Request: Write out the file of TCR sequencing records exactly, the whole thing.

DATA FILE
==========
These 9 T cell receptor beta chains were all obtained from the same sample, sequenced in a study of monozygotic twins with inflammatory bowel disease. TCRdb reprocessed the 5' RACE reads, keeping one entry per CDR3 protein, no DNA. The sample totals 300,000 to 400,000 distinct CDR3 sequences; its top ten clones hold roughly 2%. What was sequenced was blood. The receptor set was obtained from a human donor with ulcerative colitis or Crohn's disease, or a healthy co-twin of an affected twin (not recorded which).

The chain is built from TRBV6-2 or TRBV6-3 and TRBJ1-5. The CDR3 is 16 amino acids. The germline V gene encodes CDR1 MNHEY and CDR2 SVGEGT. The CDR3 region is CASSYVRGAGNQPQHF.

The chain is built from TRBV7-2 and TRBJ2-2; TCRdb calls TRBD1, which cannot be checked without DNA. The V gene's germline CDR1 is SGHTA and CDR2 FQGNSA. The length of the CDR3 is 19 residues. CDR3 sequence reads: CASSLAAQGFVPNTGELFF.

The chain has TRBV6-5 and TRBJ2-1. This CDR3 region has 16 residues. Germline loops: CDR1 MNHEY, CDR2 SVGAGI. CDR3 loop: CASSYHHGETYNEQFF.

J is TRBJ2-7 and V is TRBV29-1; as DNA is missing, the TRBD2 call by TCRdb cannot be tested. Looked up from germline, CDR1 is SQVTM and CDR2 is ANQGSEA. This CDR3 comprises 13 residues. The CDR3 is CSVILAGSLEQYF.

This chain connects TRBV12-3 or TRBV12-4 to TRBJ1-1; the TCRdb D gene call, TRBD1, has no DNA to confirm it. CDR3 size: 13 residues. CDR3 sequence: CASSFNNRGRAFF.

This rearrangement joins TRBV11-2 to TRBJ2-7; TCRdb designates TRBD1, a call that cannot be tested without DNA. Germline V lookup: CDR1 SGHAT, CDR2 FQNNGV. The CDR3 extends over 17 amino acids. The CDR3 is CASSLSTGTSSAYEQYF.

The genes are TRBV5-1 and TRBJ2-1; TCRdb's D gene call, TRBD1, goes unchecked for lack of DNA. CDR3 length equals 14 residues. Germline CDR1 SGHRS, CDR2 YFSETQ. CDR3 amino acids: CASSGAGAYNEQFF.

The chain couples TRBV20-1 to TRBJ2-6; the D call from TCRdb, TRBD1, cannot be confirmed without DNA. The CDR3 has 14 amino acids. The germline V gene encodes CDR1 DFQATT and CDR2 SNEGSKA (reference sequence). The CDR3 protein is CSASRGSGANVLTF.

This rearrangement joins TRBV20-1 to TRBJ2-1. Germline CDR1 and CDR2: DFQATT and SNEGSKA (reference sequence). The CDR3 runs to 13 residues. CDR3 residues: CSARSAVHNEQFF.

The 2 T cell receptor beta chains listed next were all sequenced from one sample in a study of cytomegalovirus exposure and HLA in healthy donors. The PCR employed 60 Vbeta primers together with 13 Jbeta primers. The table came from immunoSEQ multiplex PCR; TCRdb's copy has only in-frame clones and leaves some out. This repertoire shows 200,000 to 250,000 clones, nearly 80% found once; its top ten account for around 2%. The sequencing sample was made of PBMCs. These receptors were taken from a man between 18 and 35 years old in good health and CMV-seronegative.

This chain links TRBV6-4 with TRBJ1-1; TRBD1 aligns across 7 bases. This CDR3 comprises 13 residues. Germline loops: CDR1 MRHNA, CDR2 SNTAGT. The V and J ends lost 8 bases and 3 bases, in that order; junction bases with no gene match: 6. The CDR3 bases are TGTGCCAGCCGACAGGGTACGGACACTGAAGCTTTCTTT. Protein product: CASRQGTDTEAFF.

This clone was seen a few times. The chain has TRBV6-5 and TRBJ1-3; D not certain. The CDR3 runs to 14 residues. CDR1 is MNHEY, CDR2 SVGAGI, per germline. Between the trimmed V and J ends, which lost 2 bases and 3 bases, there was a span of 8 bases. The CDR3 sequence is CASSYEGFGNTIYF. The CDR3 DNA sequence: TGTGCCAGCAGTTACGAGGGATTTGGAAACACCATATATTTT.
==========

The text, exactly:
These 9 T cell receptor beta chains were all obtained from the same sample, sequenced in a study of monozygotic twins with inflammatory bowel disease. TCRdb reprocessed the 5' RACE reads, keeping one entry per CDR3 protein, no DNA. The sample totals 300,000 to 400,000 distinct CDR3 sequences; its top ten clones hold roughly 2%. What was sequenced was blood. The receptor set was obtained from a human donor with ulcerative colitis or Crohn's disease, or a healthy co-twin of an affected twin (not recorded which).

The chain is built from TRBV6-2 or TRBV6-3 and TRBJ1-5. The CDR3 is 16 amino acids. The germline V gene encodes CDR1 MNHEY and CDR2 SVGEGT. The CDR3 region is CASSYVRGAGNQPQHF.

The chain is built from TRBV7-2 and TRBJ2-2; TCRdb calls TRBD1, which cannot be checked without DNA. The V gene's germline CDR1 is SGHTA and CDR2 FQGNSA. The length of the CDR3 is 19 residues. CDR3 sequence reads: CASSLAAQGFVPNTGELFF.

The chain has TRBV6-5 and TRBJ2-1. This CDR3 region has 16 residues. Germline loops: CDR1 MNHEY, CDR2 SVGAGI. CDR3 loop: CASSYHHGETYNEQFF.

J is TRBJ2-7 and V is TRBV29-1; as DNA is missing, the TRBD2 call by TCRdb cannot be tested. Looked up from germline, CDR1 is SQVTM and CDR2 is ANQGSEA. This CDR3 comprises 13 residues. The CDR3 is CSVILAGSLEQYF.

This chain connects TRBV12-3 or TRBV12-4 to TRBJ1-1; the TCRdb D gene call, TRBD1, has no DNA to confirm it. CDR3 size: 13 residues. CDR3 sequence: CASSFNNRGRAFF.

This rearrangement joins TRBV11-2 to TRBJ2-7; TCRdb designates TRBD1, a call that cannot be tested without DNA. Germline V lookup: CDR1 SGHAT, CDR2 FQNNGV. The CDR3 extends over 17 amino acids. The CDR3 is CASSLSTGTSSAYEQYF.

The genes are TRBV5-1 and TRBJ2-1; TCRdb's D gene call, TRBD1, goes unchecked for lack of DNA. CDR3 length equals 14 residues. Germline CDR1 SGHRS, CDR2 YFSETQ. CDR3 amino acids: CASSGAGAYNEQFF.

The chain couples TRBV20-1 to TRBJ2-6; the D call from TCRdb, TRBD1, cannot be confirmed without DNA. The CDR3 has 14 amino acids. The germline V gene encodes CDR1 DFQATT and CDR2 SNEGSKA (reference sequence). The CDR3 protein is CSASRGSGANVLTF.

This rearrangement joins TRBV20-1 to TRBJ2-1. Germline CDR1 and CDR2: DFQATT and SNEGSKA (reference sequence). The CDR3 runs to 13 residues. CDR3 residues: CSARSAVHNEQFF.

The 2 T cell receptor beta chains listed next were all sequenced from one sample in a study of cytomegalovirus exposure and HLA in healthy donors. The PCR employed 60 Vbeta primers together with 13 Jbeta primers. The table came from immunoSEQ multiplex PCR; TCRdb's copy has only in-frame clones and leaves some out. This repertoire shows 200,000 to 250,000 clones, nearly 80% found once; its top ten account for around 2%. The sequencing sample was made of PBMCs. These receptors were taken from a man between 18 and 35 years old in good health and CMV-seronegative.

This chain links TRBV6-4 with TRBJ1-1; TRBD1 aligns across 7 bases. This CDR3 comprises 13 residues. Germline loops: CDR1 MRHNA, CDR2 SNTAGT. The V and J ends lost 8 bases and 3 bases, in that order; junction bases with no gene match: 6. The CDR3 bases are TGTGCCAGCCGACAGGGTACGGACACTGAAGCTTTCTTT. Protein product: CASRQGTDTEAFF.

This clone was seen a few times. The chain has TRBV6-5 and TRBJ1-3; D not certain. The CDR3 runs to 14 residues. CDR1 is MNHEY, CDR2 SVGAGI, per germline. Between the trimmed V and J ends, which lost 2 bases and 3 bases, there was a span of 8 bases. The CDR3 sequence is CASSYEGFGNTIYF. The CDR3 DNA sequence: TGTGCCAGCAGTTACGAGGGATTTGGAAACACCATATATTTT.